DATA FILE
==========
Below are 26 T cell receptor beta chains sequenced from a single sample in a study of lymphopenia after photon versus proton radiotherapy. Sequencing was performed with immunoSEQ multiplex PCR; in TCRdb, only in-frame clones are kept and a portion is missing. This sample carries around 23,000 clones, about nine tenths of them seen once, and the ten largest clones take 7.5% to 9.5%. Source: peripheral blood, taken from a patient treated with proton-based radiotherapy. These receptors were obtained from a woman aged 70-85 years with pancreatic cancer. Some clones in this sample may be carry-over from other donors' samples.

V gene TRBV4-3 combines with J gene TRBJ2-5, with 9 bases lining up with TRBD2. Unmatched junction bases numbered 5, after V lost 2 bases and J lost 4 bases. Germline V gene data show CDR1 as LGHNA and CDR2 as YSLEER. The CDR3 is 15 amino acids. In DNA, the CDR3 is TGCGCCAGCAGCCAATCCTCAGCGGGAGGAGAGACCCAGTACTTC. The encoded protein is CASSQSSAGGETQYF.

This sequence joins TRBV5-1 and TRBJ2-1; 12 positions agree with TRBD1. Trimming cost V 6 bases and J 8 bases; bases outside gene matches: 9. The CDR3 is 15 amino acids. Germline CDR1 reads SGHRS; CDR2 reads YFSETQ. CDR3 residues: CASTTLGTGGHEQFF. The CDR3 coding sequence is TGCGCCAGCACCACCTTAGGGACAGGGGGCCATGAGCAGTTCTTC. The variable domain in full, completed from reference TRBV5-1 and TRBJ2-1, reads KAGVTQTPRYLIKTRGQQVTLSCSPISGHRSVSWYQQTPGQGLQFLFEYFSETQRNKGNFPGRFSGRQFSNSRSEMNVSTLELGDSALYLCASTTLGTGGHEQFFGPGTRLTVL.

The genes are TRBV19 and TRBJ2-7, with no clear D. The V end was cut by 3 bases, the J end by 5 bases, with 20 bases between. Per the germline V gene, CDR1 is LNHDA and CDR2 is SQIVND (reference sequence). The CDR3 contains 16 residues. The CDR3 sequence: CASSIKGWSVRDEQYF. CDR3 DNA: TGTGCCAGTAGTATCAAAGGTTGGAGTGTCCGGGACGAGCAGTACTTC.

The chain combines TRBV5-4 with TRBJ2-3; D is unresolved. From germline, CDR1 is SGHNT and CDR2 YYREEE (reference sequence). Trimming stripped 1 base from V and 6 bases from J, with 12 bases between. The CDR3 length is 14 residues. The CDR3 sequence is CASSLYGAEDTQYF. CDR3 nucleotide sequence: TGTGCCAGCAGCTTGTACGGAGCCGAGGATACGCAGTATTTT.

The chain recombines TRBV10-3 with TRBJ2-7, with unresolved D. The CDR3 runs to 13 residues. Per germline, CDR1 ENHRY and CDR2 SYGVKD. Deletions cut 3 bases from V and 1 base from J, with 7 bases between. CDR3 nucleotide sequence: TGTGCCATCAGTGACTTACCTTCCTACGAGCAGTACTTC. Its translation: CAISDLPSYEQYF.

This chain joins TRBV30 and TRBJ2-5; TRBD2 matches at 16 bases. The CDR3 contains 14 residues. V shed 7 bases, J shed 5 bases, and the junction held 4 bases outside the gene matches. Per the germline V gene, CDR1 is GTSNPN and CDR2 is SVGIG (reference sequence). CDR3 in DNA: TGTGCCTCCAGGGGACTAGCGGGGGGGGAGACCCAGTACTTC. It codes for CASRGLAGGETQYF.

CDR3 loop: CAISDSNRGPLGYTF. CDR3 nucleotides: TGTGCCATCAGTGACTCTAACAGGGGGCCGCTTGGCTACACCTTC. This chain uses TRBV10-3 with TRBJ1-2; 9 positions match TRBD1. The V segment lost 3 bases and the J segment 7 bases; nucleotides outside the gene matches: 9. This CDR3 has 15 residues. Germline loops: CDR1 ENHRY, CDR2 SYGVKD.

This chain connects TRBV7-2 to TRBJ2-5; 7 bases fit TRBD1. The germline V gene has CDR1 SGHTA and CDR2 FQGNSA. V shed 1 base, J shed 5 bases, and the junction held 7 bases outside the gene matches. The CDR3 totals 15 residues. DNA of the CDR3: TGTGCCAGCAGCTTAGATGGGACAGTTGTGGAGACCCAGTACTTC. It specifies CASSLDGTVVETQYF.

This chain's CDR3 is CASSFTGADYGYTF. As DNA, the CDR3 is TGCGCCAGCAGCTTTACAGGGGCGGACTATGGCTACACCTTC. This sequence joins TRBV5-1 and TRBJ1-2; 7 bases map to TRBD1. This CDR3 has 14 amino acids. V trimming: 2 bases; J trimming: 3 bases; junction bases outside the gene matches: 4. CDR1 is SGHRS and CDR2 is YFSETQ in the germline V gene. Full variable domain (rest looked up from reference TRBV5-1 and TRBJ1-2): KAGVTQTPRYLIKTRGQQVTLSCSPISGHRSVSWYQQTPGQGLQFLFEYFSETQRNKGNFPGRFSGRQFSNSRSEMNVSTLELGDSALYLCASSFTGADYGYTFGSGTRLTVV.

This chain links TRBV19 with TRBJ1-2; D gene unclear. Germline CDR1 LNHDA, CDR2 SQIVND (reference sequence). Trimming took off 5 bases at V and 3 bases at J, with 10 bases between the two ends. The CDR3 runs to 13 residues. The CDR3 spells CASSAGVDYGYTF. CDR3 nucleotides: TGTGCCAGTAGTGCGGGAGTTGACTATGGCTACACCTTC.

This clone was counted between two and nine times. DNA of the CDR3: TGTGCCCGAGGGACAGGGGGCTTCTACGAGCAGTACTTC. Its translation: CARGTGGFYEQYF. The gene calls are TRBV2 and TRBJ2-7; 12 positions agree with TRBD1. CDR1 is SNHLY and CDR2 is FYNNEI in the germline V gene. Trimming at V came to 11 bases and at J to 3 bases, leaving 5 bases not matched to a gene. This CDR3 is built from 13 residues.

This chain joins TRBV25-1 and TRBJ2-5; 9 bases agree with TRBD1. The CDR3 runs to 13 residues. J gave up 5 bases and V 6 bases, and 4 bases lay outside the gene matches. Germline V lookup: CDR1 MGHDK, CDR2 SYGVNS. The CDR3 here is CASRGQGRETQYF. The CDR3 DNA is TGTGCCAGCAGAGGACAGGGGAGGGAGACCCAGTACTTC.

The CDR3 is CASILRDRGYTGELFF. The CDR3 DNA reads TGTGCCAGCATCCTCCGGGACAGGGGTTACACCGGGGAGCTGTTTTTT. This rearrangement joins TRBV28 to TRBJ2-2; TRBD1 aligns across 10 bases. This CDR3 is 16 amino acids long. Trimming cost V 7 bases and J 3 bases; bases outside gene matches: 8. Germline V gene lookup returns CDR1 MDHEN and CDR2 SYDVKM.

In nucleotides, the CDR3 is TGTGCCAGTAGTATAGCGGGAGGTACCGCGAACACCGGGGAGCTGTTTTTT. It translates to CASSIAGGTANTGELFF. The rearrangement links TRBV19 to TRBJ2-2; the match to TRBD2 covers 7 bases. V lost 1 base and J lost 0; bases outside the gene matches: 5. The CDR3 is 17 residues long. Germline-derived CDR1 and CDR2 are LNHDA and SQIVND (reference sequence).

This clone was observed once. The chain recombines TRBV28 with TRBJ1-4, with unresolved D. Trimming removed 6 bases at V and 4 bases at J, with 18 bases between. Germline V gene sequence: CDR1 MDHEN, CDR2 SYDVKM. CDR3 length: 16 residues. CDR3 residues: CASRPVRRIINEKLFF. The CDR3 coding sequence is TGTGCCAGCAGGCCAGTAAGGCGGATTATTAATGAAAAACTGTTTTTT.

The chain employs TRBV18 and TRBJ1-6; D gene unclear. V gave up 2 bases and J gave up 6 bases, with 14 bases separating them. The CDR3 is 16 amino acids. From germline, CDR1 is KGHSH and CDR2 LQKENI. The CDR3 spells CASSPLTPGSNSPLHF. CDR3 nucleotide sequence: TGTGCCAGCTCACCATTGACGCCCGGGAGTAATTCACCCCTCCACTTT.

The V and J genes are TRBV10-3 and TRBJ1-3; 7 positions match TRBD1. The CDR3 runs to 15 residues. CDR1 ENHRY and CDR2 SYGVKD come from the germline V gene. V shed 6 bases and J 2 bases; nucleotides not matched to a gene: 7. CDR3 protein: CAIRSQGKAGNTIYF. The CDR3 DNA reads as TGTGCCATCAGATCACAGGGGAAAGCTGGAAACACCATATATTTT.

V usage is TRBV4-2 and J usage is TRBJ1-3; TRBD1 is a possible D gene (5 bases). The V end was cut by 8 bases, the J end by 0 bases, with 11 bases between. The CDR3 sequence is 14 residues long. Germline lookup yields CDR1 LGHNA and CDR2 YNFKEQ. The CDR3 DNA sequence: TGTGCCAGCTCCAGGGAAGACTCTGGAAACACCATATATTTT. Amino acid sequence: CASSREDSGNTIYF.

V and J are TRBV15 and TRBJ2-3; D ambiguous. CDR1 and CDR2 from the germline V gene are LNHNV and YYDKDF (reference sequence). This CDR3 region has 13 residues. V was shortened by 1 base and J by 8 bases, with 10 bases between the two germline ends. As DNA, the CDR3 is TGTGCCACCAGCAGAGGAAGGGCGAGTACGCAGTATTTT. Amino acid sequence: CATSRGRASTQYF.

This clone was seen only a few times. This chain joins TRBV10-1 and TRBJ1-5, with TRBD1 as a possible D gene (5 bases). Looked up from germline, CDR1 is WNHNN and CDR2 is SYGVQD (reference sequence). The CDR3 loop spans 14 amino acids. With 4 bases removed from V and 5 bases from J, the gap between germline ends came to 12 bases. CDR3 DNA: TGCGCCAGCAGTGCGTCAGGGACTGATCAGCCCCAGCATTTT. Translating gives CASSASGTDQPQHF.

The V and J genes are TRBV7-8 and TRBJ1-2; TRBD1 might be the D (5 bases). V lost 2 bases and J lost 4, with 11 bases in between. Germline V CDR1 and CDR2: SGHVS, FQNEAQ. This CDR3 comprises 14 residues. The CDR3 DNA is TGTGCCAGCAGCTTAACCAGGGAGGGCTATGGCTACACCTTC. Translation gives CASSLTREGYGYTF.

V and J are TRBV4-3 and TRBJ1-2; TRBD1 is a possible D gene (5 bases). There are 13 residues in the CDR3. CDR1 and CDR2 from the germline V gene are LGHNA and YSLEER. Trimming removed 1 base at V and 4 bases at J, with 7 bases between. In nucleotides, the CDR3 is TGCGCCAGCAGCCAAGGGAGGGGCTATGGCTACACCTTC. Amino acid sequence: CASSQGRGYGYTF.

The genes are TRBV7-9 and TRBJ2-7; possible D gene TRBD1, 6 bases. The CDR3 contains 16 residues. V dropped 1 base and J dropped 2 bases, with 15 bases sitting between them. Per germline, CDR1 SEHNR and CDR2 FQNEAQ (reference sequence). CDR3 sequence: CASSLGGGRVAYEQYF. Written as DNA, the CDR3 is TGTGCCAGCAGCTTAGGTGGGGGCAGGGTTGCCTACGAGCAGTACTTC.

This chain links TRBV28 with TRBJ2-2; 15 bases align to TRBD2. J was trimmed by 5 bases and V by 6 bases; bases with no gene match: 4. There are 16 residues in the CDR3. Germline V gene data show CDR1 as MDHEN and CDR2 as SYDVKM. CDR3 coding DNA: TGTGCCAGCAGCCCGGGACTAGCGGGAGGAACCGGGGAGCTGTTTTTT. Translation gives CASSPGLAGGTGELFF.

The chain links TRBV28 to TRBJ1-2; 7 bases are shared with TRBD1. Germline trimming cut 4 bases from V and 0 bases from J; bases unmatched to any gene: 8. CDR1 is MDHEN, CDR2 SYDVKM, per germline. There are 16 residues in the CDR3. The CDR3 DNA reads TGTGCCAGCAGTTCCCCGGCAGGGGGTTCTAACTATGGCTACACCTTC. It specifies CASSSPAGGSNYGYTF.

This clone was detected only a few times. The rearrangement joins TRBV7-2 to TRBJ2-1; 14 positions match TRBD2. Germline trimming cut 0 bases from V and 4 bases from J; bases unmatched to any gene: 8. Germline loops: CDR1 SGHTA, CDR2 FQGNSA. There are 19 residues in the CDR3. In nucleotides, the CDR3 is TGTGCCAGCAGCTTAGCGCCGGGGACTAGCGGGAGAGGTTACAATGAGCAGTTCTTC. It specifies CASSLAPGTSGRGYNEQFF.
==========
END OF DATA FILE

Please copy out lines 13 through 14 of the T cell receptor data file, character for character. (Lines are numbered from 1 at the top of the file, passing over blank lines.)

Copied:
This chain joins TRBV25-1 and TRBJ2-5; 9 bases agree with TRBD1. The CDR3 runs to 13 residues. J gave up 5 bases and V 6 bases, and 4 bases lay outside the gene matches. Germline V lookup: CDR1 MGHDK, CDR2 SYGVNS. The CDR3 here is CASRGQGRETQYF. The CDR3 DNA is TGTGCCAGCAGAGGACAGGGGAGGGAGACCCAGTACTTC.

The CDR3 is CASILRDRGYTGELFF. The CDR3 DNA reads TGTGCCAGCATCCTCCGGGACAGGGGTTACACCGGGGAGCTGTTTTTT. This rearrangement joins TRBV28 to TRBJ2-2; TRBD1 aligns across 10 bases. This CDR3 is 16 amino acids long. Trimming cost V 7 bases and J 3 bases; bases outside gene matches: 8. Germline V gene lookup returns CDR1 MDHEN and CDR2 SYDVKM.